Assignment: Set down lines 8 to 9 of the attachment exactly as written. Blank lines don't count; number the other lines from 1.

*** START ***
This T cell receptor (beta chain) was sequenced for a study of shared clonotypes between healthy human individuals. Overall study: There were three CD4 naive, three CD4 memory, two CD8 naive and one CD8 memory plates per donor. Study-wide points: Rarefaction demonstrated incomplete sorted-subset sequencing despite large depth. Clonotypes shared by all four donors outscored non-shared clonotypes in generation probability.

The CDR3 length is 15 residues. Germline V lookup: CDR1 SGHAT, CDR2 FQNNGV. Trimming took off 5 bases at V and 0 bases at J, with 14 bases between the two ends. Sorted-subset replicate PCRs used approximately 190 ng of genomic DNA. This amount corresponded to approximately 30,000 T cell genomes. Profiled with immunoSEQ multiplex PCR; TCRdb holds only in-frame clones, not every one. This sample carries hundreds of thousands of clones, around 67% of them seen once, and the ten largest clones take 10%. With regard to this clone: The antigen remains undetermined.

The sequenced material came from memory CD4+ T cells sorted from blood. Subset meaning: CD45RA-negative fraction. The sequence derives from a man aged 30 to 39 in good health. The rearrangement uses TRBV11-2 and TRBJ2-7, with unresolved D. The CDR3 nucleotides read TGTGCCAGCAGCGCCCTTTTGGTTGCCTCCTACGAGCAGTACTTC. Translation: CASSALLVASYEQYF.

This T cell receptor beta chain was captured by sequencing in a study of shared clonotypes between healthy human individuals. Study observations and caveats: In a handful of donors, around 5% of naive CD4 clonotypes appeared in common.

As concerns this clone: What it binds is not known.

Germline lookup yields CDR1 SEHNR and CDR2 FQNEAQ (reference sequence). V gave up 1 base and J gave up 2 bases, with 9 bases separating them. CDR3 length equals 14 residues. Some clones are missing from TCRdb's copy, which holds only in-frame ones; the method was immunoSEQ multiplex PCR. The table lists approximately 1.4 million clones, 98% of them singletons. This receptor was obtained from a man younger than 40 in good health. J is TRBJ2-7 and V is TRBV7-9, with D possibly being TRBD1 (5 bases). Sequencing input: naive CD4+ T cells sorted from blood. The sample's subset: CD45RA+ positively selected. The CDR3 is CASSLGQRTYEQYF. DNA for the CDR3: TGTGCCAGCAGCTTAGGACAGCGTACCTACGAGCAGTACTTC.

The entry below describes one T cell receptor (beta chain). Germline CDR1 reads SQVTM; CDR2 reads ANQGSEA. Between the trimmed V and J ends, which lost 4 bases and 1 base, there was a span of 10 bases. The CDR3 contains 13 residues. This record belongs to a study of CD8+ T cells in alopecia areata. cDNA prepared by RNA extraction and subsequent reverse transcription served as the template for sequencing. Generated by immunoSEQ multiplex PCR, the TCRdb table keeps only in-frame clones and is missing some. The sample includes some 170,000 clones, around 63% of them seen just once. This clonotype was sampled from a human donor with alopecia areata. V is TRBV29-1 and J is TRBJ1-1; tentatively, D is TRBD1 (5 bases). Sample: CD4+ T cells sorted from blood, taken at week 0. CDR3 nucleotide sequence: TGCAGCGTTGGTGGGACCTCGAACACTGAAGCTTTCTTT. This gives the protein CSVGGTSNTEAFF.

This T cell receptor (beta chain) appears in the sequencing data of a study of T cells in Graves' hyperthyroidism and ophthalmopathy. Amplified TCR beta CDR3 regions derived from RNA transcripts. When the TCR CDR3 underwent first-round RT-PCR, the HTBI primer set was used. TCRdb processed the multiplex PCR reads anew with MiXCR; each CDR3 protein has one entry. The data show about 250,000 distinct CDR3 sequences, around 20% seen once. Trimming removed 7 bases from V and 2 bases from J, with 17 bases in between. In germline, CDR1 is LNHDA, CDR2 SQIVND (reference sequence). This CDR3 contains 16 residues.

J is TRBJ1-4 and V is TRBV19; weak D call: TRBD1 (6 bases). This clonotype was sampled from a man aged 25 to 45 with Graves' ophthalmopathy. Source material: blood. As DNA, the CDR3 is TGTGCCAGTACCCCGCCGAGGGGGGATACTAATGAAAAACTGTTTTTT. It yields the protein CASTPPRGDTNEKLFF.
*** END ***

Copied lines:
This T cell receptor (beta chain) appears in the sequencing data of a study of T cells in Graves' hyperthyroidism and ophthalmopathy. Amplified TCR beta CDR3 regions derived from RNA transcripts. When the TCR CDR3 underwent first-round RT-PCR, the HTBI primer set was used. TCRdb processed the multiplex PCR reads anew with MiXCR; each CDR3 protein has one entry. The data show about 250,000 distinct CDR3 sequences, around 20% seen once. Trimming removed 7 bases from V and 2 bases from J, with 17 bases in between. In germline, CDR1 is LNHDA, CDR2 SQIVND (reference sequence). This CDR3 contains 16 residues.

J is TRBJ1-4 and V is TRBV19; weak D call: TRBD1 (6 bases). This clonotype was sampled from a man aged 25 to 45 with Graves' ophthalmopathy. Source material: blood. As DNA, the CDR3 is TGTGCCAGTACCCCGCCGAGGGGGGATACTAATGAAAAACTGTTTTTT. It yields the protein CASTPPRGDTNEKLFF.